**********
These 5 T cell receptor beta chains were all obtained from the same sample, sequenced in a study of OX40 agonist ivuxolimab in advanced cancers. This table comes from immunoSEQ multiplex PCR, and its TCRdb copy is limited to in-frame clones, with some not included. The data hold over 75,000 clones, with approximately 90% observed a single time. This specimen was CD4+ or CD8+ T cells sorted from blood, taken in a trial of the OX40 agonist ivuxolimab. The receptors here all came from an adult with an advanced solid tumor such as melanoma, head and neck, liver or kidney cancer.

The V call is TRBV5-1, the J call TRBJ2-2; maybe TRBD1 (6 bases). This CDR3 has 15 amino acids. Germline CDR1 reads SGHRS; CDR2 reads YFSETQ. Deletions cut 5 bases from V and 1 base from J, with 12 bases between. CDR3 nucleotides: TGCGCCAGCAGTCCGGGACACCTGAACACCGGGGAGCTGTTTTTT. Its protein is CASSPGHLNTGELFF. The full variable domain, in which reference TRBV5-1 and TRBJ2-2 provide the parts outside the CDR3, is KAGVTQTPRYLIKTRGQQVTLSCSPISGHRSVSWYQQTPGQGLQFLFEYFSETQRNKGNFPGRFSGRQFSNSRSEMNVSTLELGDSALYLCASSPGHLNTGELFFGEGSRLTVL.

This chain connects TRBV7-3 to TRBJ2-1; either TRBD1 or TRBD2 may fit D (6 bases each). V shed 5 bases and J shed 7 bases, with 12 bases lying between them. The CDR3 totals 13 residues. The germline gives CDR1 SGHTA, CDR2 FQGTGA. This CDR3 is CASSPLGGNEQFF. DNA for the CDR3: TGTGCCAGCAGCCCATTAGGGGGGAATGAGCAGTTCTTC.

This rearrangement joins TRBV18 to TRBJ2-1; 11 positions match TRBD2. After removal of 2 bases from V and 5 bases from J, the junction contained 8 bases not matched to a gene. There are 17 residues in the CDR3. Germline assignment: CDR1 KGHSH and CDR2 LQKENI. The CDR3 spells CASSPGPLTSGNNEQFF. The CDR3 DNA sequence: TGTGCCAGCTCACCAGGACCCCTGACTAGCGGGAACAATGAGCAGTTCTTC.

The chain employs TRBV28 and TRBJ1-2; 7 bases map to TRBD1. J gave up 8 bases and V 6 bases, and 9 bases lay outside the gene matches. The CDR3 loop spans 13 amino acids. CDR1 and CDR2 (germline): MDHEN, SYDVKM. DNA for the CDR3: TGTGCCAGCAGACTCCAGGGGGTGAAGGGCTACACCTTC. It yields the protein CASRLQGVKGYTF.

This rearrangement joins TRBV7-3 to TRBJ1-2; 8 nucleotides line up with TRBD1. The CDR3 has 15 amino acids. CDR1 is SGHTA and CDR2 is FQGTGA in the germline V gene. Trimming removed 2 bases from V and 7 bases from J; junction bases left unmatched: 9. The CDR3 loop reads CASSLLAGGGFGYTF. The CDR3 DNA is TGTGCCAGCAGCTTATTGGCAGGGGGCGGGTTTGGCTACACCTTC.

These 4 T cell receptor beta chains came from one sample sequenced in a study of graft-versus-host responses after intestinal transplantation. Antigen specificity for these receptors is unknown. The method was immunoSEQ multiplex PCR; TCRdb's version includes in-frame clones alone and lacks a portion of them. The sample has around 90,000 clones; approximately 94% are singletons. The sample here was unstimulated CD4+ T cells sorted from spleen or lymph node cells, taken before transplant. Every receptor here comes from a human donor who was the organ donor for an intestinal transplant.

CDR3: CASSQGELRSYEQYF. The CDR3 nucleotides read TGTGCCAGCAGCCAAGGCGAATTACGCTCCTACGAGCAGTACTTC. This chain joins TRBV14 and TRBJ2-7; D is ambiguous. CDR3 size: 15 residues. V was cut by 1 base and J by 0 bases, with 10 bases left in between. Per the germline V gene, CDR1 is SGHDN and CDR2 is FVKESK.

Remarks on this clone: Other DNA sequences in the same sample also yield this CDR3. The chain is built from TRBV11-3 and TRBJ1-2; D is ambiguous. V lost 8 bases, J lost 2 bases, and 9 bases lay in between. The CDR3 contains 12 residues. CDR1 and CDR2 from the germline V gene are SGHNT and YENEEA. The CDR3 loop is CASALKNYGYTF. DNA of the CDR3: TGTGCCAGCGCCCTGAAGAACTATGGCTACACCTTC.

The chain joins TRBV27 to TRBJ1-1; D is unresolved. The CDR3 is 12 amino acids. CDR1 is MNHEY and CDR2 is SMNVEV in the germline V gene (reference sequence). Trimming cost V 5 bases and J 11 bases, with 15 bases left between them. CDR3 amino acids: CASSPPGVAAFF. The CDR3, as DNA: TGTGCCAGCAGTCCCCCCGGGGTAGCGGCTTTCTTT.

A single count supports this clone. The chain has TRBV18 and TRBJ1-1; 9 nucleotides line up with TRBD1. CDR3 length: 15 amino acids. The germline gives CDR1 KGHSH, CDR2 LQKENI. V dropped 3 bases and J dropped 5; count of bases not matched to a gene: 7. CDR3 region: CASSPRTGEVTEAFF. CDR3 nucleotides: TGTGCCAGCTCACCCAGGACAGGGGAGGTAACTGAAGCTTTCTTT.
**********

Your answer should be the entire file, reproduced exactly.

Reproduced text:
These 5 T cell receptor beta chains were all obtained from the same sample, sequenced in a study of OX40 agonist ivuxolimab in advanced cancers. This table comes from immunoSEQ multiplex PCR, and its TCRdb copy is limited to in-frame clones, with some not included. The data hold over 75,000 clones, with approximately 90% observed a single time. This specimen was CD4+ or CD8+ T cells sorted from blood, taken in a trial of the OX40 agonist ivuxolimab. The receptors here all came from an adult with an advanced solid tumor such as melanoma, head and neck, liver or kidney cancer.

The V call is TRBV5-1, the J call TRBJ2-2; maybe TRBD1 (6 bases). This CDR3 has 15 amino acids. Germline CDR1 reads SGHRS; CDR2 reads YFSETQ. Deletions cut 5 bases from V and 1 base from J, with 12 bases between. CDR3 nucleotides: TGCGCCAGCAGTCCGGGACACCTGAACACCGGGGAGCTGTTTTTT. Its protein is CASSPGHLNTGELFF. The full variable domain, in which reference TRBV5-1 and TRBJ2-2 provide the parts outside the CDR3, is KAGVTQTPRYLIKTRGQQVTLSCSPISGHRSVSWYQQTPGQGLQFLFEYFSETQRNKGNFPGRFSGRQFSNSRSEMNVSTLELGDSALYLCASSPGHLNTGELFFGEGSRLTVL.

This chain connects TRBV7-3 to TRBJ2-1; either TRBD1 or TRBD2 may fit D (6 bases each). V shed 5 bases and J shed 7 bases, with 12 bases lying between them. The CDR3 totals 13 residues. The germline gives CDR1 SGHTA, CDR2 FQGTGA. This CDR3 is CASSPLGGNEQFF. DNA for the CDR3: TGTGCCAGCAGCCCATTAGGGGGGAATGAGCAGTTCTTC.

This rearrangement joins TRBV18 to TRBJ2-1; 11 positions match TRBD2. After removal of 2 bases from V and 5 bases from J, the junction contained 8 bases not matched to a gene. There are 17 residues in the CDR3. Germline assignment: CDR1 KGHSH and CDR2 LQKENI. The CDR3 spells CASSPGPLTSGNNEQFF. The CDR3 DNA sequence: TGTGCCAGCTCACCAGGACCCCTGACTAGCGGGAACAATGAGCAGTTCTTC.

The chain employs TRBV28 and TRBJ1-2; 7 bases map to TRBD1. J gave up 8 bases and V 6 bases, and 9 bases lay outside the gene matches. The CDR3 loop spans 13 amino acids. CDR1 and CDR2 (germline): MDHEN, SYDVKM. DNA for the CDR3: TGTGCCAGCAGACTCCAGGGGGTGAAGGGCTACACCTTC. It yields the protein CASRLQGVKGYTF.

This rearrangement joins TRBV7-3 to TRBJ1-2; 8 nucleotides line up with TRBD1. The CDR3 has 15 amino acids. CDR1 is SGHTA and CDR2 is FQGTGA in the germline V gene. Trimming removed 2 bases from V and 7 bases from J; junction bases left unmatched: 9. The CDR3 loop reads CASSLLAGGGFGYTF. The CDR3 DNA is TGTGCCAGCAGCTTATTGGCAGGGGGCGGGTTTGGCTACACCTTC.

These 4 T cell receptor beta chains came from one sample sequenced in a study of graft-versus-host responses after intestinal transplantation. Antigen specificity for these receptors is unknown. The method was immunoSEQ multiplex PCR; TCRdb's version includes in-frame clones alone and lacks a portion of them. The sample has around 90,000 clones; approximately 94% are singletons. The sample here was unstimulated CD4+ T cells sorted from spleen or lymph node cells, taken before transplant. Every receptor here comes from a human donor who was the organ donor for an intestinal transplant.

CDR3: CASSQGELRSYEQYF. The CDR3 nucleotides read TGTGCCAGCAGCCAAGGCGAATTACGCTCCTACGAGCAGTACTTC. This chain joins TRBV14 and TRBJ2-7; D is ambiguous. CDR3 size: 15 residues. V was cut by 1 base and J by 0 bases, with 10 bases left in between. Per the germline V gene, CDR1 is SGHDN and CDR2 is FVKESK.

Remarks on this clone: Other DNA sequences in the same sample also yield this CDR3. The chain is built from TRBV11-3 and TRBJ1-2; D is ambiguous. V lost 8 bases, J lost 2 bases, and 9 bases lay in between. The CDR3 contains 12 residues. CDR1 and CDR2 from the germline V gene are SGHNT and YENEEA. The CDR3 loop is CASALKNYGYTF. DNA of the CDR3: TGTGCCAGCGCCCTGAAGAACTATGGCTACACCTTC.

The chain joins TRBV27 to TRBJ1-1; D is unresolved. The CDR3 is 12 amino acids. CDR1 is MNHEY and CDR2 is SMNVEV in the germline V gene (reference sequence). Trimming cost V 5 bases and J 11 bases, with 15 bases left between them. CDR3 amino acids: CASSPPGVAAFF. The CDR3, as DNA: TGTGCCAGCAGTCCCCCCGGGGTAGCGGCTTTCTTT.

A single count supports this clone. The chain has TRBV18 and TRBJ1-1; 9 nucleotides line up with TRBD1. CDR3 length: 15 amino acids. The germline gives CDR1 KGHSH, CDR2 LQKENI. V dropped 3 bases and J dropped 5; count of bases not matched to a gene: 7. CDR3 region: CASSPRTGEVTEAFF. CDR3 nucleotides: TGTGCCAGCTCACCCAGGACAGGGGAGGTAACTGAAGCTTTCTTT.